NASCAR explains the Richmond commitment line and overtime issues
Did your favorite NASCAR driver receive a commitment line violation this weekend?
Were you confused about drivers racing to the flag under caution when Saturday’s Xfinity Series race at Richmond International Raceway went into overtime?
Scott Miller, NASCAR Senior Vice President of Competition explained some of the more curious moments from Richmond on SiriusXM NASCAR Radio on Monday.
Fans of Clint Bowyer, Aric Almirola, Danica Patrick, Reed Sorenson, Martin Truex Jr. and Kyle Busch took a blow at Richmond International Raceway when their drivers were busted during the final stage of the Monster Energy Cup race on Sunday.
Apparently, they missed the memo regarding NASCAR specifying the new guidelines for drivers turning into pit road.
Miller said it was necessary to make the parameters universal across the series so there was no confusion with an orange cone versus an orange box or two tires over the line compared with four tires.
“We’ve made it abundantly clear in all of the drivers meeting this year that it’s four tires below the orange box for the commitment line,” Miller said. “That was a change for Richmond. We kept stressing that the commitment line rule has changed. They got in the heat of the battle and obviously didn’t remember what we said.
“An unfortunate circumstance, but we make a rule, we have to live by it and officiate by it. That’s what happened yesterday. That’s no different than the extra timing lines, and the speeding penalties when we put that in. It’s just them trying to get used to something new seems to be pretty difficult.”
Xfinity overtime debacle
Saturday’s Xfinity race had some competitors wondering whether they should race to the line following the wreck involving Ryan Reed, Cole Custer and Matt Tifft on the backstretch. Kyle Larson had already crossed the overtime line — with the wreck behind — and he was declared the winner.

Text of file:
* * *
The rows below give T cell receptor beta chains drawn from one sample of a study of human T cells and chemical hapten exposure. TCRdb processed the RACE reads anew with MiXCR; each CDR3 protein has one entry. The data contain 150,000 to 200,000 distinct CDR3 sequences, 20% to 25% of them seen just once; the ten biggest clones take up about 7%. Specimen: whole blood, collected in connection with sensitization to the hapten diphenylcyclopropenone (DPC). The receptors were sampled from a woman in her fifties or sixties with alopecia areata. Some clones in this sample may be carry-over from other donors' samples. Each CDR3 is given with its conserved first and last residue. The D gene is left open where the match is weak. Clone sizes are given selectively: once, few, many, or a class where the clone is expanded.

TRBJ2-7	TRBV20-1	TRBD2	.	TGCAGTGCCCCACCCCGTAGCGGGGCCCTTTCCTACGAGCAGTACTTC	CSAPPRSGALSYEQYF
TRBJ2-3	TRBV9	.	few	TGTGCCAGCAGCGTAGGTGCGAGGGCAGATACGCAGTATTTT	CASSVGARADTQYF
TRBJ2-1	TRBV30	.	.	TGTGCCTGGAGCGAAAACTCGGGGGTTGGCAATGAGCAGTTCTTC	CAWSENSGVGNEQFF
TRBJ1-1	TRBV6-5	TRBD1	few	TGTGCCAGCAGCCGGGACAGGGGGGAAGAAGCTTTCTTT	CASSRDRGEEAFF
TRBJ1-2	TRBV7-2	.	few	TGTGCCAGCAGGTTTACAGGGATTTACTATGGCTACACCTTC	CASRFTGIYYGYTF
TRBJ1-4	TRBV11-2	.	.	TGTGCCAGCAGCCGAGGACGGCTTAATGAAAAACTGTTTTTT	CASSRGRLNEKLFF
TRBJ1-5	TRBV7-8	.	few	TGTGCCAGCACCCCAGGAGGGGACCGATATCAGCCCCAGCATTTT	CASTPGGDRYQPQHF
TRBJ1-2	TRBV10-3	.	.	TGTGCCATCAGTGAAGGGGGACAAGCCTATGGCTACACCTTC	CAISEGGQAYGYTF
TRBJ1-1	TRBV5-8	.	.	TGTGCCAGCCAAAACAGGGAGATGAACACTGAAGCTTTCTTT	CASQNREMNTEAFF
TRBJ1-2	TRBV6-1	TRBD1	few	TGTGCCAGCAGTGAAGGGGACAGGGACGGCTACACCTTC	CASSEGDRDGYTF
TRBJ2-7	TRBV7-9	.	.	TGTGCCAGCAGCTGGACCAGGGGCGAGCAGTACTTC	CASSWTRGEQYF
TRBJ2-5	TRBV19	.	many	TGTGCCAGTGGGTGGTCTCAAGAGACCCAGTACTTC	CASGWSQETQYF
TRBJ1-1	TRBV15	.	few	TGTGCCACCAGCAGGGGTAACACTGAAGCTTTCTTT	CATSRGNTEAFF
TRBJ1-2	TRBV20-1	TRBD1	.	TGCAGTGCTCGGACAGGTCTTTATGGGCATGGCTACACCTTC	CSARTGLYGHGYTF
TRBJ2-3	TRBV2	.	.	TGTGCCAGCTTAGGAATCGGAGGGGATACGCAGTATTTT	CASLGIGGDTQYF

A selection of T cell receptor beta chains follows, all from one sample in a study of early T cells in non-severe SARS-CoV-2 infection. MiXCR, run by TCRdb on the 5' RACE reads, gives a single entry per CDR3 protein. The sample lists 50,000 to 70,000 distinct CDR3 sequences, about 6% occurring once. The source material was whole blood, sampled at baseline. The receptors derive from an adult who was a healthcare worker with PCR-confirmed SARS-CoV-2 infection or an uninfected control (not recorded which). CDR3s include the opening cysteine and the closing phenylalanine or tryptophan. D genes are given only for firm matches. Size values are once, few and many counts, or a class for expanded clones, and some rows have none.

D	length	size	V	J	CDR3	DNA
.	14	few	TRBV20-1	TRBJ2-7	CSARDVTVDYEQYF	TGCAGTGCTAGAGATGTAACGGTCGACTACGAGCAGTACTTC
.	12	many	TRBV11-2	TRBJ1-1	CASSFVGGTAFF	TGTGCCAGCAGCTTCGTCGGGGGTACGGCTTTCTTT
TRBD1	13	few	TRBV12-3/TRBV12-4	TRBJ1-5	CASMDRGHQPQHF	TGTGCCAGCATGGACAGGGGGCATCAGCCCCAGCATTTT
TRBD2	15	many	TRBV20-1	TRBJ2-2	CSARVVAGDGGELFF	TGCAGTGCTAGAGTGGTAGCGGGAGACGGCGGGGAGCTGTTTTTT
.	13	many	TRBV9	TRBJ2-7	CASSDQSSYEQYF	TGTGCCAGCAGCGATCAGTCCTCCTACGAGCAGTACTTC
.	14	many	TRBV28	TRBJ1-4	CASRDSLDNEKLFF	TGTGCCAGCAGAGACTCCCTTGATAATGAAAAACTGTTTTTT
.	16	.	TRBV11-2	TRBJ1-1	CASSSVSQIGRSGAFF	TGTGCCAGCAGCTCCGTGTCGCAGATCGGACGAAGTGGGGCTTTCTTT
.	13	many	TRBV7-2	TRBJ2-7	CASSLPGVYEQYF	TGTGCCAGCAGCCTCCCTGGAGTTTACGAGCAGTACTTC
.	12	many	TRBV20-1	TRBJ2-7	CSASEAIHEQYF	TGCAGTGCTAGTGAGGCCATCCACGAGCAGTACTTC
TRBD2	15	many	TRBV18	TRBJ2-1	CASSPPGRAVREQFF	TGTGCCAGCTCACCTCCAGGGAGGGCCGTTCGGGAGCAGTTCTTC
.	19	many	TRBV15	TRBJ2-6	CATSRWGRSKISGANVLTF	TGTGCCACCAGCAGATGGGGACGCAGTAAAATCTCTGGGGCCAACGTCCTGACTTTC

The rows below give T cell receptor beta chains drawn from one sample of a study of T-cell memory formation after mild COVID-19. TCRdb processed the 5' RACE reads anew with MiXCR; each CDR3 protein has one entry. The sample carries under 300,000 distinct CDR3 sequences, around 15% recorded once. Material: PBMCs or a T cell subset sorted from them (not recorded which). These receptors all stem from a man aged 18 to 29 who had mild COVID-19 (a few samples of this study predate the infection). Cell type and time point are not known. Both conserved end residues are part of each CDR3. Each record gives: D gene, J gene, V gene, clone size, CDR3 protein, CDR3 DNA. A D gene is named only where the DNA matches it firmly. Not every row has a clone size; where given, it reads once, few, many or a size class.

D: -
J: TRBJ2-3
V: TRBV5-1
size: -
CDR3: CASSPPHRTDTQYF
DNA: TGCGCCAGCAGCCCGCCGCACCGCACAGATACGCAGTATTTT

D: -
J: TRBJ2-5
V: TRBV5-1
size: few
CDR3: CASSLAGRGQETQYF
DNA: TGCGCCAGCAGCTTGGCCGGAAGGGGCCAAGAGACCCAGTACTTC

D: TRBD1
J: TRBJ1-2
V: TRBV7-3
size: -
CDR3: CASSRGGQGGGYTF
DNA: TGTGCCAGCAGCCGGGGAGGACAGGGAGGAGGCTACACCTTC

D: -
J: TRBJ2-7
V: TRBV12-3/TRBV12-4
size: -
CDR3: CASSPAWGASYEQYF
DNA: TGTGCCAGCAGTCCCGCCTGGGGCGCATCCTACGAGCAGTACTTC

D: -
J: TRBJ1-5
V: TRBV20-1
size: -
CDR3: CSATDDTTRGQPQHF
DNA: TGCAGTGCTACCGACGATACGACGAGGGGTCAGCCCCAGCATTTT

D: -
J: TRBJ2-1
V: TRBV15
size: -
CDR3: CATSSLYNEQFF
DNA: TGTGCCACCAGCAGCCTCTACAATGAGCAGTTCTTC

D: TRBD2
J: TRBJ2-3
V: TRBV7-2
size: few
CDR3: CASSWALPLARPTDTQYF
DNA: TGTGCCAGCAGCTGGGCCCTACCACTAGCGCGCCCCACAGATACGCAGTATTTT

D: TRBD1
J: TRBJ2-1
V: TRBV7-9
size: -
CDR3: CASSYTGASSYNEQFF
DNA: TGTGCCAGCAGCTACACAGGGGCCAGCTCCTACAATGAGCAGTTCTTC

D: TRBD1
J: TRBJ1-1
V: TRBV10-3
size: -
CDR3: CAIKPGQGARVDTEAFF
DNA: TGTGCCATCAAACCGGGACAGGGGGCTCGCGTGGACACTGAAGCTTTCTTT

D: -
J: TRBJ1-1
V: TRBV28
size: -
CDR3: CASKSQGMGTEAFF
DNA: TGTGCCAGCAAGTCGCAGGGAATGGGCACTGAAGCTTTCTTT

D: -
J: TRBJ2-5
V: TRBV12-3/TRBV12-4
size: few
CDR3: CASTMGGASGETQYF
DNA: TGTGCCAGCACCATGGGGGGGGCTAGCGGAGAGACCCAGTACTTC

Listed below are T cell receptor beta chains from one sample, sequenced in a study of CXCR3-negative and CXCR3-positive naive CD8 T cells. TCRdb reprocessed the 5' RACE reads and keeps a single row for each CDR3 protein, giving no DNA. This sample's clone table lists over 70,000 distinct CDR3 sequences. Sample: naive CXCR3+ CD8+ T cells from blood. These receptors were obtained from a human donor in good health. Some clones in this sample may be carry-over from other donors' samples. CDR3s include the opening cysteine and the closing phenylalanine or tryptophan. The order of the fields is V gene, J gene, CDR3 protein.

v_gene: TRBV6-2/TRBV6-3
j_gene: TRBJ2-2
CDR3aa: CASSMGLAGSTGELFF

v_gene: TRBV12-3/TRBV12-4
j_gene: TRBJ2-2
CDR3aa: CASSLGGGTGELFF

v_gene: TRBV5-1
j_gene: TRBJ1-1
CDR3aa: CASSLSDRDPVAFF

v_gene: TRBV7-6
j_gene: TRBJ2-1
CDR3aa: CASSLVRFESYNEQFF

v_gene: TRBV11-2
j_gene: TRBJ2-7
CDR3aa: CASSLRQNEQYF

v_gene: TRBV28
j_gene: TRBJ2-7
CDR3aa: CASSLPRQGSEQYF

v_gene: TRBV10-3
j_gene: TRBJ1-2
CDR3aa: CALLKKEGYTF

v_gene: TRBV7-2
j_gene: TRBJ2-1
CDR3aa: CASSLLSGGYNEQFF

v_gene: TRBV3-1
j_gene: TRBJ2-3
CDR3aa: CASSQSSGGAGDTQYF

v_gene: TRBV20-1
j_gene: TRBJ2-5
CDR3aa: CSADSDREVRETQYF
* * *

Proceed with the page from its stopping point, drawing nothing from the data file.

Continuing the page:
“The race was declared “in overtime” so what that means, if we have a restart as soon as the leader crosses the overtime line, the race is official,” Miller said. “And we put the yellow out. All of that transpired — the yellow lights came on like they always do. It happened really fast, and by the time the leaders got back to the start-finish line, our flagman still had the white flag in his hand and not the yellow.
“That was the source of some of the confusion, but it’s almost a little confusing for me as to how that created the confusion, because it’s been standard protocol for many years now that when the yellow lights come on, the track is under caution.
“So a little bit of a mistake on our part, not getting the yellow flag out quick enough at the start-finish line, but you think back at how the races go. If we have a caution that comes out and the leader is in Turn 2, he certainly doesn’t see the yellow flag at the flagstand. He sees the yellow lights and slows down. That’s what we’ve done for years.”
When the Xfinity Series rolls into Talladega Superspeedway this weekend, Miller says fans will continue to see some of the bump-drafting that has occurred in the past. However, following a test last year NASCAR changed the lower fascia on the cars to help eliminate some of the bumper to bumper pushing that occurred throughout the contest.
“They can still get there, but it’s not as simple as it was before we made the change,” Miller said. “That changed the look of the Daytona race a little bit, and we’re coming back to Talladega with that same thing.
“They’ll still be able to get on each other, and we will have to officiate it. You can bump, but you can’t lock bumpers and push. There’s a few of them that are very, very good at it. We go back and look at the videos, and it looks like they’re locked up. But when you look really close at the video, they’re just really close and tap-tap-tap. It’s hard to make those calls. It’s not the easiest thing to officiate from the tower. But we will do our best to get things right.”
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